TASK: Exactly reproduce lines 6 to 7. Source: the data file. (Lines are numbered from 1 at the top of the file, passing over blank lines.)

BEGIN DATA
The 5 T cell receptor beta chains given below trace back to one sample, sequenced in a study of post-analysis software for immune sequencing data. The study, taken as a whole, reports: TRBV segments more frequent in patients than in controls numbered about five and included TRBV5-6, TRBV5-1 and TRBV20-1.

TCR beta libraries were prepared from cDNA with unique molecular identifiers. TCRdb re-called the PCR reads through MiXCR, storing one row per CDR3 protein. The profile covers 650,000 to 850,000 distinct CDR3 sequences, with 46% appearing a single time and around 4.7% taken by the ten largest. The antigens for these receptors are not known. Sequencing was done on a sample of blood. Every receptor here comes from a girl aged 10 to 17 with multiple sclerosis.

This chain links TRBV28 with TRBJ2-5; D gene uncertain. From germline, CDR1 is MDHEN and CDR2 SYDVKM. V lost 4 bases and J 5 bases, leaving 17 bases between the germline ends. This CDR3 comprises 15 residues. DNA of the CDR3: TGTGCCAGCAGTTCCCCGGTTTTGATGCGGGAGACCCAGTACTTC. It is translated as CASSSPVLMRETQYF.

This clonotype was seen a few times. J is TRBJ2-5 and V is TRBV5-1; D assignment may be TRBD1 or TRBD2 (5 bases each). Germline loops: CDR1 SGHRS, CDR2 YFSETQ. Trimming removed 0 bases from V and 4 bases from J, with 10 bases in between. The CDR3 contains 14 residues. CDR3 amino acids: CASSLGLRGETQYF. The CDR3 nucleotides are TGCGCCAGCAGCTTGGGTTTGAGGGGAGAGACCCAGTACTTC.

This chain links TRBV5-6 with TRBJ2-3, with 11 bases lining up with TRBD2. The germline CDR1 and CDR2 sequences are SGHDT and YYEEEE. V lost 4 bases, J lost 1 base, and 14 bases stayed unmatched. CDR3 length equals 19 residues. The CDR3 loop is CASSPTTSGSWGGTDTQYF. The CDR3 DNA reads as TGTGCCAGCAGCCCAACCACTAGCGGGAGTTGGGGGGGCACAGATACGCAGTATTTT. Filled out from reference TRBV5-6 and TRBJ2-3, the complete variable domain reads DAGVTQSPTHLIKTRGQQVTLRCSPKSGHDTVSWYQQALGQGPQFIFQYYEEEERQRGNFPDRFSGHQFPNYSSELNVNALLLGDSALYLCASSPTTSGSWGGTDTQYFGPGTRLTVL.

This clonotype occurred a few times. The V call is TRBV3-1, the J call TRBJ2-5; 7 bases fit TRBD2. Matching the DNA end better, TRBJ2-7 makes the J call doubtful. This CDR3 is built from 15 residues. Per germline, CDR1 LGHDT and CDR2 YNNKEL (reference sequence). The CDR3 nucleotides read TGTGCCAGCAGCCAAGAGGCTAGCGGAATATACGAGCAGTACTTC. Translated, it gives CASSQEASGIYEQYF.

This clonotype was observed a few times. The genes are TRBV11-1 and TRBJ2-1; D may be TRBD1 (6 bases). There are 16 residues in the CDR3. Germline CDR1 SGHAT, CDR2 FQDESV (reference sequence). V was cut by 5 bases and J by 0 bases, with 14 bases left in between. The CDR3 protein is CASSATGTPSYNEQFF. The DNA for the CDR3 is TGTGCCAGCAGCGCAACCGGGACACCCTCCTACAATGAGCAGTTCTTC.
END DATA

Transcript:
This clonotype occurred a few times. The V call is TRBV3-1, the J call TRBJ2-5; 7 bases fit TRBD2. Matching the DNA end better, TRBJ2-7 makes the J call doubtful. This CDR3 is built from 15 residues. Per germline, CDR1 LGHDT and CDR2 YNNKEL (reference sequence). The CDR3 nucleotides read TGTGCCAGCAGCCAAGAGGCTAGCGGAATATACGAGCAGTACTTC. Translated, it gives CASSQEASGIYEQYF.

This clonotype was observed a few times. The genes are TRBV11-1 and TRBJ2-1; D may be TRBD1 (6 bases). There are 16 residues in the CDR3. Germline CDR1 SGHAT, CDR2 FQDESV (reference sequence). V was cut by 5 bases and J by 0 bases, with 14 bases left in between. The CDR3 protein is CASSATGTPSYNEQFF. The DNA for the CDR3 is TGTGCCAGCAGCGCAACCGGGACACCCTCCTACAATGAGCAGTTCTTC.